Come to find out – the publisher (Dog & Bone Press – now out of business apparently) was the same for both books, and both had been published in 1990. From my own experience, I know absolutely that two books may not have the same ISBN, so I checked several times for both books, and it kept coming up the same way. Impossible!

Of course, the ISBN should also always be on the copyright page, so I investigated that page in the mystery book. Ahah! The little grey cells were indeed doing well. The ISBN inside the book is 1872536069. The last three digits were different. The ISBN and bar-code were incorrect on the back cover, which is of course, the first point of reference for a book-seller.  If you can’t trust the ISBN, who can you trust? (I don’t know either, that’s a rhetorical question.)

Back I went to Amazon again, and a very clever young man was able to understand my babbling. He cancelled the first order, requested a refund, helped me order another copy, and gave me expedited shipping!  The book should be here tomorrow!  Hooray!  My own little mystery solved. And I can now get seriously started on my Christmas Feast.  For Christmas 2014.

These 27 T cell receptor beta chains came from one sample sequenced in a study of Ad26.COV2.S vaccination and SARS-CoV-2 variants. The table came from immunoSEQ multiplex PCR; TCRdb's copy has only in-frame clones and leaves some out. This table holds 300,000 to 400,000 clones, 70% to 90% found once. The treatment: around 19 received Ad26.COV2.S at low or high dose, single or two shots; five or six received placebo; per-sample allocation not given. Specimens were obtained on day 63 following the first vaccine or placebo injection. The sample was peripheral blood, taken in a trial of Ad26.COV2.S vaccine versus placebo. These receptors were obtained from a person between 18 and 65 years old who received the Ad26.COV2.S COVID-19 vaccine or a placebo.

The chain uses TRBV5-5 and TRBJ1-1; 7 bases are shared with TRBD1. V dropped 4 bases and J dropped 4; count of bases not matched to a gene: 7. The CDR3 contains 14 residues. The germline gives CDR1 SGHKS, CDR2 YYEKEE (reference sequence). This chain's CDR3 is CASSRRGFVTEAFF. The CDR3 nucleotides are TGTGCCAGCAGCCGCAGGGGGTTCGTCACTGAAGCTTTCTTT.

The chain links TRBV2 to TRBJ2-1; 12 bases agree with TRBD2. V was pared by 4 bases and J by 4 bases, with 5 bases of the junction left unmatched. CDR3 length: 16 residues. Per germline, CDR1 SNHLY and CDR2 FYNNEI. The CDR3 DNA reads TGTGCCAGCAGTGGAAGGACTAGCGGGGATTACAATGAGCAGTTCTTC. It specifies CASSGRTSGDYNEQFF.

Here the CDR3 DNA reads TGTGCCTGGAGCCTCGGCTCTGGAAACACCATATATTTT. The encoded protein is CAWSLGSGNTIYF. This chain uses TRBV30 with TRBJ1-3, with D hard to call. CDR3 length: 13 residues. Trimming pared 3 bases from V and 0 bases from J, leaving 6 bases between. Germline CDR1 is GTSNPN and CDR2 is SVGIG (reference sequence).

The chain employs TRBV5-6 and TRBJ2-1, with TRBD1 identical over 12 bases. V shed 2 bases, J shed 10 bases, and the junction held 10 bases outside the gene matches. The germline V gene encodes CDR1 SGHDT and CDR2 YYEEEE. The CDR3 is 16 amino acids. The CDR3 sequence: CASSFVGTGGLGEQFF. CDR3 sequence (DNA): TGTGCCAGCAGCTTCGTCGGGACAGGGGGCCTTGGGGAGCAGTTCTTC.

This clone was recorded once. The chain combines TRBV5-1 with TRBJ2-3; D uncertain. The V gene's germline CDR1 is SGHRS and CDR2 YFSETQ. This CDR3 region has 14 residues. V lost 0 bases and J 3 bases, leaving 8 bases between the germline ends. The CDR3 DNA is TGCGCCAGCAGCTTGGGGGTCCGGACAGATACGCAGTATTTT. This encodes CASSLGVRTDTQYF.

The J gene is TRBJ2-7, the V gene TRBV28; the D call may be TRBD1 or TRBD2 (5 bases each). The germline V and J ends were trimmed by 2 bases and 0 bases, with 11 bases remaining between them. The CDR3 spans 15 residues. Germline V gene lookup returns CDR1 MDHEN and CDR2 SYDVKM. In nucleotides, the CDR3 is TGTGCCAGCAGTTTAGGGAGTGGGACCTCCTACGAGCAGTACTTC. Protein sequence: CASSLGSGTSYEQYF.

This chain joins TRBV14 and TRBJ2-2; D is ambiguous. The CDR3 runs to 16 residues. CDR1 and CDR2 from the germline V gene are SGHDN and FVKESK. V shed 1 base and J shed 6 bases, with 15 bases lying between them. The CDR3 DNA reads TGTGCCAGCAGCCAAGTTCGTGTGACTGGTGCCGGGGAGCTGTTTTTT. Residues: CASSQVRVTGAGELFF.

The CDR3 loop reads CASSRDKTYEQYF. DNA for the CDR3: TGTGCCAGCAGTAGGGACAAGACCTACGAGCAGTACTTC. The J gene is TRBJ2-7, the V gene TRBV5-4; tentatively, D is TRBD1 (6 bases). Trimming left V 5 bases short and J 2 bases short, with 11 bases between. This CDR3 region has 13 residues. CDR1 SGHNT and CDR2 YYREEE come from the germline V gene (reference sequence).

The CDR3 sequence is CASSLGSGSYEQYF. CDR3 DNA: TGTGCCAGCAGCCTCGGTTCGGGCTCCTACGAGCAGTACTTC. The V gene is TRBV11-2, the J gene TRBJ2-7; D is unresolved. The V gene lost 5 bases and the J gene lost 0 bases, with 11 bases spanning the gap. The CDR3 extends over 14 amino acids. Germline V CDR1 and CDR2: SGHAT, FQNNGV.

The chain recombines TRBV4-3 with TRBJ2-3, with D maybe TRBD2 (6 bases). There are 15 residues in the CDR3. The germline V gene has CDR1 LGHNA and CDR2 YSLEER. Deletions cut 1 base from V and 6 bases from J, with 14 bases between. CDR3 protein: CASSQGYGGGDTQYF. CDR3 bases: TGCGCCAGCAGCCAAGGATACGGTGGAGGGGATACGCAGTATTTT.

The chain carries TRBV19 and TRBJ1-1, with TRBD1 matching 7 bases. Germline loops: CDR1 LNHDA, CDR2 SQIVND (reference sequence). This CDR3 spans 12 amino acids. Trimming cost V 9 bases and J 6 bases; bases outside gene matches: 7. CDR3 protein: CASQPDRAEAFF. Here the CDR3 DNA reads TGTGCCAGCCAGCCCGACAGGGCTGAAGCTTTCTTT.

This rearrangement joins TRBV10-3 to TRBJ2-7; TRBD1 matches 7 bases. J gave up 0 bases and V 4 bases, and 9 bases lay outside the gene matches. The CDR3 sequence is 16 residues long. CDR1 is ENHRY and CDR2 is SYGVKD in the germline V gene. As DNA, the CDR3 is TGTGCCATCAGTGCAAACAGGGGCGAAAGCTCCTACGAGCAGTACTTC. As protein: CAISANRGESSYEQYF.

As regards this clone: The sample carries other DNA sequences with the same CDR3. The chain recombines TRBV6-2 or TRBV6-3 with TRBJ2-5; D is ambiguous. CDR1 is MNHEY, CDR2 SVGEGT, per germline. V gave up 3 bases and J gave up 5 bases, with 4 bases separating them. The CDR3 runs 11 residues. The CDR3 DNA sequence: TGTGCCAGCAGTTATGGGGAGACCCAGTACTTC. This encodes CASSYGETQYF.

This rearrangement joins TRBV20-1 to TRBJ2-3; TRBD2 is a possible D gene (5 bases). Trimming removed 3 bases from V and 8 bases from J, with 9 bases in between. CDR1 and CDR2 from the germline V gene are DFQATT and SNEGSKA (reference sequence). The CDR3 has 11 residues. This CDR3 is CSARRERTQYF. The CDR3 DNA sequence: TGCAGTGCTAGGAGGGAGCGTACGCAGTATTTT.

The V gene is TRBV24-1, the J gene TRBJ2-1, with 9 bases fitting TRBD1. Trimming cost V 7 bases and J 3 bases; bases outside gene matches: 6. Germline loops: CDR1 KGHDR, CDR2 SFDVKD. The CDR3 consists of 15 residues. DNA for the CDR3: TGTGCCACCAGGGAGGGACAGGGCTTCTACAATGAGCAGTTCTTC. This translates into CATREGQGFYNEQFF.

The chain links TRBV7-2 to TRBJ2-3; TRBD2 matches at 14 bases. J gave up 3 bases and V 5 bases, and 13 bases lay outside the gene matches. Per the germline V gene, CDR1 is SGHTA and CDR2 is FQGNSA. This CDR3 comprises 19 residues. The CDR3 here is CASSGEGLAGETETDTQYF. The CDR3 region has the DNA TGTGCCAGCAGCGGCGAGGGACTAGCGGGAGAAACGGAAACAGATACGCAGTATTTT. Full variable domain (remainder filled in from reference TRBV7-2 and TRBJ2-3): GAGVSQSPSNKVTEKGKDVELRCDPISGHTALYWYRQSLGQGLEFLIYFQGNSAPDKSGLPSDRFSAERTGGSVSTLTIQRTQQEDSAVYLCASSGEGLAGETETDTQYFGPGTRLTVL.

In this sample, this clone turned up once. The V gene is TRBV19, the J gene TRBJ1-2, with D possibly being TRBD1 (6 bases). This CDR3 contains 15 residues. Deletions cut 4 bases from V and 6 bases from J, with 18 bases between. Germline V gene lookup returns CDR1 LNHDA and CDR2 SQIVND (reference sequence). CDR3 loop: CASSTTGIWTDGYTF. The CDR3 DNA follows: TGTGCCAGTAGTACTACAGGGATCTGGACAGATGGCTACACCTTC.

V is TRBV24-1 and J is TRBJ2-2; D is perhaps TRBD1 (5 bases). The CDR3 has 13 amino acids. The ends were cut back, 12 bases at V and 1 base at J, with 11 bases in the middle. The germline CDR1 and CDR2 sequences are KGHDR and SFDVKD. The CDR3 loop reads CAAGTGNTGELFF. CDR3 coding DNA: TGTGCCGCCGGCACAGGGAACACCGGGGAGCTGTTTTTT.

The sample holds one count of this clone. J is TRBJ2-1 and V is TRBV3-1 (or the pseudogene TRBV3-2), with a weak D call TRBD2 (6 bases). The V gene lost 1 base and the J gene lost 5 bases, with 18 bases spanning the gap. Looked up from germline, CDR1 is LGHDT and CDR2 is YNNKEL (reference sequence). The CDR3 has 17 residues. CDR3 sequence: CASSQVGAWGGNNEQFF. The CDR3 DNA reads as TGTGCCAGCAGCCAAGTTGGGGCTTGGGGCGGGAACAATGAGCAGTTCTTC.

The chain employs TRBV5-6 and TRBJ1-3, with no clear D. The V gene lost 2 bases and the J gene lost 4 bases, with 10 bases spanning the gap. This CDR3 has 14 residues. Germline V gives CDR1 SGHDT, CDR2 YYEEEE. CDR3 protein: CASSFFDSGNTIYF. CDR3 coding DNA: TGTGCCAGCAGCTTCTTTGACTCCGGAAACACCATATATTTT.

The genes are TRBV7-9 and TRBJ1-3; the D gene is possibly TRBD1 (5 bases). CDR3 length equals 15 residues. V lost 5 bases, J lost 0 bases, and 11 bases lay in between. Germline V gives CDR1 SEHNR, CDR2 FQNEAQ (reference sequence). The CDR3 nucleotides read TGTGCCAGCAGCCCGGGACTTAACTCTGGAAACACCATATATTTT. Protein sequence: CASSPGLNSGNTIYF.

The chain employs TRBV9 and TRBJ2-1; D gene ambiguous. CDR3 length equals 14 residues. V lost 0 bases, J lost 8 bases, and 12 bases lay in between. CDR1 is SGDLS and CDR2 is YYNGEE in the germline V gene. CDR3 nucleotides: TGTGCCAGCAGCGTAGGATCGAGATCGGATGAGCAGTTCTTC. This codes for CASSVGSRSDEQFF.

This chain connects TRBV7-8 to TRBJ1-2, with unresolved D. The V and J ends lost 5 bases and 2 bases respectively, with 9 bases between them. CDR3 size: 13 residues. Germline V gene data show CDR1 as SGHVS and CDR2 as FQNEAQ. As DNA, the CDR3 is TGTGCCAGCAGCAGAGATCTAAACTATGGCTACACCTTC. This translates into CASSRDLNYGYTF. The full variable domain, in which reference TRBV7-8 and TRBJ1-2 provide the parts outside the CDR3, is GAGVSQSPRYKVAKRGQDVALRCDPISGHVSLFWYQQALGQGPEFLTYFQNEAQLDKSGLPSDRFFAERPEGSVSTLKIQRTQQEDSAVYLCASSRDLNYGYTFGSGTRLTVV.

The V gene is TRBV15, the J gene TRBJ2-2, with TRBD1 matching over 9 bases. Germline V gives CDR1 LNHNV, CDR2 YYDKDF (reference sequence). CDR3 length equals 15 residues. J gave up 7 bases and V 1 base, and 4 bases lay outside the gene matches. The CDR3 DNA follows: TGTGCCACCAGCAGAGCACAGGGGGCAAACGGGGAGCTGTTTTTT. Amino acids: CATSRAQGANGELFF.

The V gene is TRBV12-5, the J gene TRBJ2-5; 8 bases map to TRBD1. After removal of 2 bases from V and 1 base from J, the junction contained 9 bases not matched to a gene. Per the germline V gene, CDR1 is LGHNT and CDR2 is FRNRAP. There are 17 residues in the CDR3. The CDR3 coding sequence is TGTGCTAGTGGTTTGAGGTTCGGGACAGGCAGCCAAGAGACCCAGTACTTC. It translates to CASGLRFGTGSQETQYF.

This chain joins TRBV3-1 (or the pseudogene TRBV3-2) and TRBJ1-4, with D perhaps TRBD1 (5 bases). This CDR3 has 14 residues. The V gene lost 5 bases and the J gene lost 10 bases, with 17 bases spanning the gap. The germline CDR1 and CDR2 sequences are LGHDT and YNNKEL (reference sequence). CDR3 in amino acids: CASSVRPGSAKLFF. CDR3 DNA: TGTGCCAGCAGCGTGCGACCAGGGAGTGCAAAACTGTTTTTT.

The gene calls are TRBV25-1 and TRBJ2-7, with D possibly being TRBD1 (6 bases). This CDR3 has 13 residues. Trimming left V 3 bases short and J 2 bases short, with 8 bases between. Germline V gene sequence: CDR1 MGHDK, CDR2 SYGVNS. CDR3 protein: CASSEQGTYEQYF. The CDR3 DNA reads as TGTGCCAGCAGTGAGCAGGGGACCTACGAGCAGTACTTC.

If you want to know more about ISBNs, here’s a great site:

One week from tonight (barring any unspecified disaster) I’ll finish the Which is Witch discussion that began with the previous post. I just had to share this adventure now, while it was still fresh in my mind.

See you all next week! As always comments or questions are welcomed at

Post Script:  The proper book arrived  today, so I thought I’d post a scan of the backs of each book, showing the same ISBN on obviously two different books! Here they are. I hope they’re readable to you! Cheers!  




2 Responses to “The ISBN mystery”

  1. Trudy January 29, 2014 at 12:56 am #

    I love your blog posts. Could you write one about buying isbns vs free createspace ones as an indie author. I still don’t understand the difference.

    Stay warm-


    Sent from my iPhone


  2. Cathy Jo January 30, 2014 at 5:30 am #

    Great blog post, Kelly. A mystery, indeed! Glad you got it solved. Here’s to hoping the correct book reaches you speedily. 🙂